Combinations of the following MeSH terms were used: “Latino,” “Hispanic Americans”[Mesh], “Mexican Americans”[Mesh], “Child”[Mesh], “Policy”[Mesh], “Public Policy”[Mesh], “Policy Making”[Mesh], “Health Policy”[Mesh], “Infant”[Mesh], “Child, Preschool”[Mesh], “Growth and Development”[Mesh], “Child Welfare”[Mesh], and “Infant Welfare”[Mesh]. Keywords included adverse childhood experiences, Latino, Hispanic, American, children, social, emotional, development, parenting practices, education, depression, school, preschool, Head Start, and teachers.
Included in this review were studies, expert commentaries, and policy statements addressing important aspects of early childhood development in Latino children, including disparities versus other races and ethnicities, factors associated with healthy and unhealthy development, and practices, programs, and policies for improving early childhood development in this population. Exclusion criteria included articles written in non-English language and studies conducted outside the United States. No limits were placed on publication date, but because of the breadth and depth of the topic, only the most recent and relevant literature was included. Older studies were included if they were deemed exceptionally important and relevant to current times.
From the initial search results, titles and abstracts were reviewed for relevance and cross-checked against inclusion/exclusion criteria. Full text was obtained for relevant articles meeting the inclusion criteria. Additional literature was found through hand searches of the bibliographies of articles captured through the initial electronic searches. Research on non-Latino children and older Latino children was included if deemed exceptionally important and potentially relevant to Latino children in some way.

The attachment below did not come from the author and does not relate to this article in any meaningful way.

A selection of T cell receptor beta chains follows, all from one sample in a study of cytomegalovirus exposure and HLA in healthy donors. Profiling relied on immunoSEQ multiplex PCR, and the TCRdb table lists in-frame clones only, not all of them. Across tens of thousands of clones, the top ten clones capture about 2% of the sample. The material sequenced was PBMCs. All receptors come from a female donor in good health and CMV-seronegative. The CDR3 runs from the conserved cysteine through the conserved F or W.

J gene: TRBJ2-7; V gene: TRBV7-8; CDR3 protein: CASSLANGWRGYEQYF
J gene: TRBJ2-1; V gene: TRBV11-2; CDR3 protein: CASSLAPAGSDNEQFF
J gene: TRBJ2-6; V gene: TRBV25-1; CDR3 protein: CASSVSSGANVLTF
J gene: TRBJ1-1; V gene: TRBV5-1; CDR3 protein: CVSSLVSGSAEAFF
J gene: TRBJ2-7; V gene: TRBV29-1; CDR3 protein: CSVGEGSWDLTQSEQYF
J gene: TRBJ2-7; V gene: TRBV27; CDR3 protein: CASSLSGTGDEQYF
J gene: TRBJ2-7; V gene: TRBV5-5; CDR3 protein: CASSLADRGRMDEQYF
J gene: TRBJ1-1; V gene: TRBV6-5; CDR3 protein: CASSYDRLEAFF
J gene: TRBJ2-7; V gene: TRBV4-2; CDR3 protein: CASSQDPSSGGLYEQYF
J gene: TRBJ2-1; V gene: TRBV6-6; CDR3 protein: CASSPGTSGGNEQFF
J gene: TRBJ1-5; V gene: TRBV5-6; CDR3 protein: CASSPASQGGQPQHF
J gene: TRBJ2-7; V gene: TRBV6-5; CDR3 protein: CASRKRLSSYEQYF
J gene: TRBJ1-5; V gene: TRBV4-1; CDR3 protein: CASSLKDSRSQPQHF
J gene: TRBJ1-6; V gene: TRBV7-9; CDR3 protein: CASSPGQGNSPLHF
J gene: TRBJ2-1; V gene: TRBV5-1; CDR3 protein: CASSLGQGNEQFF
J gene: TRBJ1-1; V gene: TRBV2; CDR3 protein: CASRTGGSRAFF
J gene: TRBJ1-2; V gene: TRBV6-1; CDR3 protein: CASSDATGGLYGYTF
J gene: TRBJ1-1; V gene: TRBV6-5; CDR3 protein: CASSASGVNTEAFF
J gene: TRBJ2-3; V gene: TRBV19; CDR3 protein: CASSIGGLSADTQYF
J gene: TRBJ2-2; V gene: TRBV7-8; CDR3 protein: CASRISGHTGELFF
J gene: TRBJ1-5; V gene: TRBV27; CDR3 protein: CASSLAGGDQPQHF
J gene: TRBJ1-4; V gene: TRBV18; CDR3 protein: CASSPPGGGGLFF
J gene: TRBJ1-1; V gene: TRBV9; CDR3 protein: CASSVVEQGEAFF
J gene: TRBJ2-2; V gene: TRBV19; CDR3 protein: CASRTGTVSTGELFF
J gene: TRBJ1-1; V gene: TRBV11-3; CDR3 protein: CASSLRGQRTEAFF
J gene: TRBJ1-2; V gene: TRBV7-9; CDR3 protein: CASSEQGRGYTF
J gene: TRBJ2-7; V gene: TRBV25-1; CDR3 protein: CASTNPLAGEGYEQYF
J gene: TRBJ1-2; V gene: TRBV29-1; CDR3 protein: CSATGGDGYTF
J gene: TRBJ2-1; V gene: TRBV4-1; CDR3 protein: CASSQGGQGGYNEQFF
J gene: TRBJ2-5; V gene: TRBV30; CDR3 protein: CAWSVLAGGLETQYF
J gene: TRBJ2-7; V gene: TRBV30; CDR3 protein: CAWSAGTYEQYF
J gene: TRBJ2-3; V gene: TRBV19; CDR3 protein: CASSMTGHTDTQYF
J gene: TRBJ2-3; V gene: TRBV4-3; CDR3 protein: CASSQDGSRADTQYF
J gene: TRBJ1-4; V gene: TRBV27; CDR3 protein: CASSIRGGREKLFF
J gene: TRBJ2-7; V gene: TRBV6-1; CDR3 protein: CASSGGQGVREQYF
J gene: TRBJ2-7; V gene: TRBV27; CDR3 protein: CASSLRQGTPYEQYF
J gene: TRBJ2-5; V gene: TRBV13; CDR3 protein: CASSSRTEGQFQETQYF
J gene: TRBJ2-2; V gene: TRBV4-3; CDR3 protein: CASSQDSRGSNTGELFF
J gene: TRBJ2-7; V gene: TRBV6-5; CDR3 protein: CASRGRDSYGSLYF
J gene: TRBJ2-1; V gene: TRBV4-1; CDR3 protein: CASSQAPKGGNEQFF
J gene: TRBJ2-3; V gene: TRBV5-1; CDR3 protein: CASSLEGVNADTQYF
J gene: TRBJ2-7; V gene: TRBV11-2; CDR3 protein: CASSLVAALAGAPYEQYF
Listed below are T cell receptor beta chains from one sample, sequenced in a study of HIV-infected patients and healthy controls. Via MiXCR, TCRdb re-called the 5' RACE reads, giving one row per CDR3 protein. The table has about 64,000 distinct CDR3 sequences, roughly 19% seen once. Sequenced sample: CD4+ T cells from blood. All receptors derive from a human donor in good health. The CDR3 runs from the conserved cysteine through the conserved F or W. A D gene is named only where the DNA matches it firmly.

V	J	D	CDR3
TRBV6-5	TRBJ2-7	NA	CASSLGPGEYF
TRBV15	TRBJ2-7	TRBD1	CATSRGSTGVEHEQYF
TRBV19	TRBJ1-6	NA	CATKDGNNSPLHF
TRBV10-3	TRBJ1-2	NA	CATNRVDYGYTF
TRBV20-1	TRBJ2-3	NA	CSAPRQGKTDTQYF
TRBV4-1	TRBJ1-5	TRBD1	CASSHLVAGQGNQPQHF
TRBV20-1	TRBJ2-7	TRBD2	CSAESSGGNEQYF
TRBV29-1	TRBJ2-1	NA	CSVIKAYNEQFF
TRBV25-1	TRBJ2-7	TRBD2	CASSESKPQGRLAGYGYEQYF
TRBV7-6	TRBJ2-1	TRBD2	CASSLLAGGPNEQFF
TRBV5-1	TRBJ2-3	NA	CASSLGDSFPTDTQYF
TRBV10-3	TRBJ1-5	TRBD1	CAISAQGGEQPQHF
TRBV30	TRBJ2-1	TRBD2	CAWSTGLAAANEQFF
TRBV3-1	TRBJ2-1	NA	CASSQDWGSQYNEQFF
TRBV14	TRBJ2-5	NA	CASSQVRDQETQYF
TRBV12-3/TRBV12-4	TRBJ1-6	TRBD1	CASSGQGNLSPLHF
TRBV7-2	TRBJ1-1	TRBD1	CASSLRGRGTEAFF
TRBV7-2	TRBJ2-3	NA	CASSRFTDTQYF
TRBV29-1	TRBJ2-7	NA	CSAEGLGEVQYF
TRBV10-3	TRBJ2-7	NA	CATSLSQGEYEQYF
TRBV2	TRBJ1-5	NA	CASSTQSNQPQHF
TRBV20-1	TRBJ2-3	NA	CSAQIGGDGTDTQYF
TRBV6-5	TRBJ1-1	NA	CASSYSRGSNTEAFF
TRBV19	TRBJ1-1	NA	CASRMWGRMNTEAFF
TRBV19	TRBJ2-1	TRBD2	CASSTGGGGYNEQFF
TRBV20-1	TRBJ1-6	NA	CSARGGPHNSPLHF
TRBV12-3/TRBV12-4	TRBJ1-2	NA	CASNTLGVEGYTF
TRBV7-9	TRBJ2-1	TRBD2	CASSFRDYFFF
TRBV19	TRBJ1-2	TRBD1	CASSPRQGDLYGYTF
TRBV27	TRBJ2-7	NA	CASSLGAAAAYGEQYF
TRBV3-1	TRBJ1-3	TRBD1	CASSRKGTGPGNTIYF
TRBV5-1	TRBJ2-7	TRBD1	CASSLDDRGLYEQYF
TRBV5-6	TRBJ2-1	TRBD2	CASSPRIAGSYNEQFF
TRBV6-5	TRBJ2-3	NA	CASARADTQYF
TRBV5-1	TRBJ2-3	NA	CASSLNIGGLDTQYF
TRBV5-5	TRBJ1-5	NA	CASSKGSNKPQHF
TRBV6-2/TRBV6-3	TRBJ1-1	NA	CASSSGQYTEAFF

- Introduction & Methods
- Key Research Finding: Latino Childhood Trauma
- Key Research Finding: Healthy Lifestyles
- Key Research Finding: Early Care and Education
- Key Research Finding: Strategy—Improve Early Care
- Key Research Finding: Strategy—Boost School Readiness
- Key Research Finding: Strategy—Reduce Childhood Trauma
- Key Research Finding: Strategy—Incorporate Family Values
- Key Research Finding: Strategy—Support Moms